How the Book of Esther Contrasts Persian and Jewish Law

According to rabbinic tradition, the holiday of Purim, which began yesterday evening, is a celebration not only of the salvation of Persian Jewry from the wicked designs of the courtier Haman, but also of the contemporaneous Jewish reaffirmation of the Covenant under the leadership of Ezra. With this in mind, Rachel Friedman examines the book of Esther’s frequent use of the word dat—which in modern Hebrew means “religion” but in the Bible is usually translated as “law” or “custom.”

The book of Esther centers on the action and intrigue at the royal court of King Ahasuerus in the Persian capital of Shushan (Susa), repeatedly calling attention to its silliness and eccentricities. Nowhere does the Persian court appear more ridiculous than in its use of dat—a Persian loanword denoting a decree, edict, or commission—to create rules and legalisms that center on frivolity, whim, and individual excess. The opening feast follows the dat that there is no restriction on drinking: “Drinking was by ordinance without restraint, for the king had given orders to all the officials of his palace to do as each one desired.”

The frivolous nature of Persian dat is also reflected in the royal decree that the king enacts when Queen Vashti refuses to appear before him to display her beauty to the guests at his royal banquet. The author, poking fun at a drunken king who attempts to solve a personal problem through dat—or law of the land—describes how Ahasuerus turns to his legal consultants for advice in dealing with Vashti’s conduct.

To the rabbis, the dat of the royal Persian court—a whimsical and loose system of arbitrary royal decrees—stood in sharp contrast to Torah law—a just, comprehensive, and definitive legal system given by God, the universal King, to the nation of Israel at Sinai. Far from being driven by personal human agendas like the Persian dat, the Torah defined Jewish peoplehood and religion. And far from being manipulable and changeable at the whim of a human king, . . . the Torah is the eternal law of the divine King.

Thus, to the rabbis the essence of the story of Purim was the reacceptance of divine dat.


More about: Ancient Persia, Esther, Jewish law

What Israel Can Achieve in Gaza, the Fate of the Hostages, and Planning for the Day After

In a comprehensive analysis, Azar Gat concludes that Israel’s prosecution of the war has so far been successful, and preferable to the alternatives proposed by some knowledgeable critics. (For a different view, see this article by Lazar Berman.) But even if the IDF is coming closer to destroying Hamas, is it any closer to freeing the remaining hostages? Gat writes:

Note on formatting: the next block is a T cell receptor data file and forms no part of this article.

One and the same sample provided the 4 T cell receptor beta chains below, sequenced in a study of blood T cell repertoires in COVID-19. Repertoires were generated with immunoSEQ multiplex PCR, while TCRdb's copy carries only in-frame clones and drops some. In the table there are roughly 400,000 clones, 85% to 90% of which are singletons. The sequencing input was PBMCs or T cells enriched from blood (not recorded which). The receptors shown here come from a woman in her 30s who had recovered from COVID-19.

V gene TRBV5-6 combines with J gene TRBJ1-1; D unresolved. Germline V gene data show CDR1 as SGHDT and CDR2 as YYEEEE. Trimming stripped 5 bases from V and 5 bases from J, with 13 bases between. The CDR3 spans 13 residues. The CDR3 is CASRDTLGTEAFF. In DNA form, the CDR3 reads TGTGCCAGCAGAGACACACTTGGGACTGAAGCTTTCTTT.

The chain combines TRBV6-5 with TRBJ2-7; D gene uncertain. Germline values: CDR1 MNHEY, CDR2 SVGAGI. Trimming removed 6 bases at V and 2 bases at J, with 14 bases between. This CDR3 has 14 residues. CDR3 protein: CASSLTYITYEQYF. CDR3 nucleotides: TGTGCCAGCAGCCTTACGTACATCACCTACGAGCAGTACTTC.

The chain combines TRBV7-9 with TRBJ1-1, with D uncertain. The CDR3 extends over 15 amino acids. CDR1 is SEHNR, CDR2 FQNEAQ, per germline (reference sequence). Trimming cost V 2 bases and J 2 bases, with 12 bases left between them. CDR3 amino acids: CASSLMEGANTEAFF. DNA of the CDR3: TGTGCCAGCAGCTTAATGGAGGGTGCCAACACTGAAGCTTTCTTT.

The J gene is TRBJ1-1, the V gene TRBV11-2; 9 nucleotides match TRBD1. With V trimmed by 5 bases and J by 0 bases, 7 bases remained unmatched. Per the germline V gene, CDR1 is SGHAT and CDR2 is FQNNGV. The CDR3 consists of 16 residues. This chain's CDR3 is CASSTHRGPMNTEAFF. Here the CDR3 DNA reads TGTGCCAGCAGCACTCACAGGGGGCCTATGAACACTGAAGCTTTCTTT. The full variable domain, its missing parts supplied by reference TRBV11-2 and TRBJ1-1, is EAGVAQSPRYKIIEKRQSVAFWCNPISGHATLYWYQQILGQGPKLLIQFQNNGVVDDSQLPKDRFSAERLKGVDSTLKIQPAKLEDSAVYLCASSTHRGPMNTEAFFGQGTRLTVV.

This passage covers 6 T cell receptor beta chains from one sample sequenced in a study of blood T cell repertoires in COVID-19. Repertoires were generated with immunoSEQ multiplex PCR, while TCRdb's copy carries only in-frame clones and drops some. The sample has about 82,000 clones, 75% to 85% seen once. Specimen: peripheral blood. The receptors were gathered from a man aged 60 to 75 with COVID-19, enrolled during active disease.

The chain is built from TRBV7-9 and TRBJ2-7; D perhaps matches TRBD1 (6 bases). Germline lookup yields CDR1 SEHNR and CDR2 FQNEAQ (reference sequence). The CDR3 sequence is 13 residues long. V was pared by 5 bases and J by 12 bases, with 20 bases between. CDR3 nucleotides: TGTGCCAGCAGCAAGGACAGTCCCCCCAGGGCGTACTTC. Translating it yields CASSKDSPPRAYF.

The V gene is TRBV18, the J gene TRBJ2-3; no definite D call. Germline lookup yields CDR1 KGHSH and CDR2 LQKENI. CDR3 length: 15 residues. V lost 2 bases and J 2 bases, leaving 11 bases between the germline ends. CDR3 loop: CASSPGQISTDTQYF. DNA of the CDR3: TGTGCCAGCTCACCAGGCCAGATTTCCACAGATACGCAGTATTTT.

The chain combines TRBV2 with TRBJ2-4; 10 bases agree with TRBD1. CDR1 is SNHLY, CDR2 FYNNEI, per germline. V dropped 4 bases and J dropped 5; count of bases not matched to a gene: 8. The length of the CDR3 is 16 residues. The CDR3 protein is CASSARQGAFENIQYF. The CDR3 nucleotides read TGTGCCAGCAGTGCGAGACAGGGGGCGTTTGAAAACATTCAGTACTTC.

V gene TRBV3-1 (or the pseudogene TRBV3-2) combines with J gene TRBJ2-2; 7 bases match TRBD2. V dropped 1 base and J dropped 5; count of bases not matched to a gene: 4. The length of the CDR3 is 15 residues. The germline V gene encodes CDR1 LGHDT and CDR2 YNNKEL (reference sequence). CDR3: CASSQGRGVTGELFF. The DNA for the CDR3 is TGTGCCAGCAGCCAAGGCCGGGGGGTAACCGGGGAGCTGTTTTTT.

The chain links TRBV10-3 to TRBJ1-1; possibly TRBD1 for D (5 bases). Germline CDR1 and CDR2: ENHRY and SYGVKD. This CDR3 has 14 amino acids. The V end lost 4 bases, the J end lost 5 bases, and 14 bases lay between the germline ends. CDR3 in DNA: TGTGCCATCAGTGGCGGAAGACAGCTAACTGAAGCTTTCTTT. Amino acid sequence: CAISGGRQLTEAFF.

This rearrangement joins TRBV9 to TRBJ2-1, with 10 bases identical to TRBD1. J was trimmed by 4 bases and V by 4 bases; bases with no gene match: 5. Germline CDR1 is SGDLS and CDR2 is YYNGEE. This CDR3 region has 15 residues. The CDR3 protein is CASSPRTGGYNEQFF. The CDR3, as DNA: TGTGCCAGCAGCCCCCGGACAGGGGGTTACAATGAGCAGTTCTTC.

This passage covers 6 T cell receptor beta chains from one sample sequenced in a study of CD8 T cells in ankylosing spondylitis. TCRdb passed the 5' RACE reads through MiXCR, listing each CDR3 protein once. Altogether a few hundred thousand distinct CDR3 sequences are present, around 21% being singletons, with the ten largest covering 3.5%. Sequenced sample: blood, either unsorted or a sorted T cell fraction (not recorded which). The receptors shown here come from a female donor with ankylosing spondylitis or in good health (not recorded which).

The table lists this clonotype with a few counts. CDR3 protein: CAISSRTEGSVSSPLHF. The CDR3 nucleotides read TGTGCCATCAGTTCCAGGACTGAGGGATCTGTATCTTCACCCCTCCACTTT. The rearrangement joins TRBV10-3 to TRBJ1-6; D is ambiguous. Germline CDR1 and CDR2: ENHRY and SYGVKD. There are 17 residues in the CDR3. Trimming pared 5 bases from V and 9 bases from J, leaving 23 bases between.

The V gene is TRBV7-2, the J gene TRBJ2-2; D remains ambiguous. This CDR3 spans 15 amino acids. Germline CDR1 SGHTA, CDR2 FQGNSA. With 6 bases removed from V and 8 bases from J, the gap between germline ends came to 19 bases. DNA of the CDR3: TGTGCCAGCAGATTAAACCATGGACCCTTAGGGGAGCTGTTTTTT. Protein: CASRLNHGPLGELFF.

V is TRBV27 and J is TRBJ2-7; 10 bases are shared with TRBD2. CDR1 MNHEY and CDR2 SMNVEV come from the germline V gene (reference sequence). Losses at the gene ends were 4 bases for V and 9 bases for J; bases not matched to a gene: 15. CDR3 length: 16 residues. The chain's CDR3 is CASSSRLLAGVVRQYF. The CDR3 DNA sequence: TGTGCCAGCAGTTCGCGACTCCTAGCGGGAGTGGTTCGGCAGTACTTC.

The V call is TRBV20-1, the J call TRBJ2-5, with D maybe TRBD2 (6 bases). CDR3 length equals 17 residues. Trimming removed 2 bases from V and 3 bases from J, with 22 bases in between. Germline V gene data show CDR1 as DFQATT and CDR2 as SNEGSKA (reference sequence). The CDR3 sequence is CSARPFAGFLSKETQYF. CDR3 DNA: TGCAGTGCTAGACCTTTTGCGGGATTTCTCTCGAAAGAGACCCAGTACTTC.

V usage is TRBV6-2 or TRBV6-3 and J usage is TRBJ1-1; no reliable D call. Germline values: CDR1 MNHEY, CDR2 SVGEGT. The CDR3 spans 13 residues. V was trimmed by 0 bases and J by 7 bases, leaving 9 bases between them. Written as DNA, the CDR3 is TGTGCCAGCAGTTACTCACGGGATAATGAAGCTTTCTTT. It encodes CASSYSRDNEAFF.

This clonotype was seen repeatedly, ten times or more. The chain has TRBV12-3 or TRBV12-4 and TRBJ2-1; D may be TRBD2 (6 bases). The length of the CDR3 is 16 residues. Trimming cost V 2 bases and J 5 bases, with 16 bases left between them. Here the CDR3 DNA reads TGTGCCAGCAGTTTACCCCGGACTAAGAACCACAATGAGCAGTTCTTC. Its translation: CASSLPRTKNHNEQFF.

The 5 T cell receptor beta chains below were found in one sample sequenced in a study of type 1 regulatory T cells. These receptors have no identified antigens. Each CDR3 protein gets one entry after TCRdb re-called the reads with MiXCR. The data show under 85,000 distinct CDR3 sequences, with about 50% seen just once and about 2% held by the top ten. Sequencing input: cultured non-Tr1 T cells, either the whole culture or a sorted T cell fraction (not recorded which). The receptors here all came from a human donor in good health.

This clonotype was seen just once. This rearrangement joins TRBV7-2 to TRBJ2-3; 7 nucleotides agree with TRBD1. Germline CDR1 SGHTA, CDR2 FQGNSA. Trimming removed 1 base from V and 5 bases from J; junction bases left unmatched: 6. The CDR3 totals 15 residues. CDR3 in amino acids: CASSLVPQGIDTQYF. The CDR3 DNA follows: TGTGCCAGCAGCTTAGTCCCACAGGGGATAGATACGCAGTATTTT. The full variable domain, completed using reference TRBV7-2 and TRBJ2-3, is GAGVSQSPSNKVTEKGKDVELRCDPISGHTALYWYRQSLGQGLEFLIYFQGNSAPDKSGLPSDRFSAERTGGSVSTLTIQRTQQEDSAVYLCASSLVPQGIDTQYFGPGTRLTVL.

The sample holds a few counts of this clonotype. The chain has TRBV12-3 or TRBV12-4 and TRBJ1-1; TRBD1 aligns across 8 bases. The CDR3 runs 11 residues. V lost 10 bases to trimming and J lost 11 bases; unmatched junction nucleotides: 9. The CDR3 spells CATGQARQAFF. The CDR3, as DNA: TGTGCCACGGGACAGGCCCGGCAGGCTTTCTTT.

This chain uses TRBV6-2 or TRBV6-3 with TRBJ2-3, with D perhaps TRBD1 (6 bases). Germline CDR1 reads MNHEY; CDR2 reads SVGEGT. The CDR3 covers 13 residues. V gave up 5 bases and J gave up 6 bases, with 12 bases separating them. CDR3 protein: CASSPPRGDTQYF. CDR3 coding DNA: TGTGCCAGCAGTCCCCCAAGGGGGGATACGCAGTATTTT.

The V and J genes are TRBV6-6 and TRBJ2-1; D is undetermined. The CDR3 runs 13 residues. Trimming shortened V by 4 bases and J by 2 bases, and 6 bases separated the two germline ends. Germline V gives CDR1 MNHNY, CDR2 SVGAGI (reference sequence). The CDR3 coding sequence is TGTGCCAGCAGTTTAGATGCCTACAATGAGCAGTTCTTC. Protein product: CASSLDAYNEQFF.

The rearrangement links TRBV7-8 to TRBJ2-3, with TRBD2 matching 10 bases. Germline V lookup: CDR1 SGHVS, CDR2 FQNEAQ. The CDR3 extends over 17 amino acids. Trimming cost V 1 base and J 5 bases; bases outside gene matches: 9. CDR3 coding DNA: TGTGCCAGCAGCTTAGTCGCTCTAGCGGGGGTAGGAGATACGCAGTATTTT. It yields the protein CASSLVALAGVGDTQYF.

Hamas’s basic demand in return for the release of all the hostages—made clear well before it was declared publicly—is an end to the war and not a ceasefire. This includes the withdrawal of the IDF from the Gaza Strip, restoration of Hamas’s control over it (including international guarantees), and a prisoner exchange on the basis of “all for all.”

Some will say that there must be a middle ground between Hamas’s demands and what Israel can accept. However, Hamas’s main interest is to ensure its survival and continued rule, and it will not let go of its key bargaining chip. Some say that without the return of the hostages—“at any price”—no victory is possible. While this sentiment is understandable, the alternative would be a resounding national defeat. The utmost efforts must be made to rescue as many hostages as possible, and Israel should be ready to pay a heavy price for this goal; but Israel’s capitulation is not an option.

Beyond the great cost in human life that Israel will pay over time for such a deal, Hamas will return to rule the Gaza Strip, repairing its infrastructure of tunnels and rockets, filling its ranks with new recruits, and restoring its defensive and offensive arrays. This poses a critical question for those suggesting that it will be possible to restart the war at a later stage: have they fully considered the human toll should the IDF attempt to reoccupy the areas it would have vacated in the Gaza Strip?

Although Gat is sanguine about the prospects of the current campaign, he throws some cold water on those who hope for an absolute victory:

Militarily, it is possible to destroy Hamas’s command, military units, and infrastructure as a semi-regular military organization. . . . After their destruction in high-intensity fighting, the IDF must prevent Hamas from reviving by continuous action on the ground. As in the West Bank, this project will take years. . . . What the IDF is unlikely to achieve is the elimination of Hamas as a guerrilla force.

Lastly, Gat has some wise words about what will happen to Gaza after the war ends, a subject that has been getting renewed attention since Benjamin Netanyahu presented an outline of a plan to the war cabinet on Thursday. Gat argues that, contrary to the view of the American and European foreign-policy elite, there is no political solution for Gaza. After all, Gaza is in the Middle East, where “there are no solutions, . . . only bad options and options that are much worse.”

Read more at Institute for National Security Studies

More about: Gaza Strip, Gaza War 2023, Israeli Security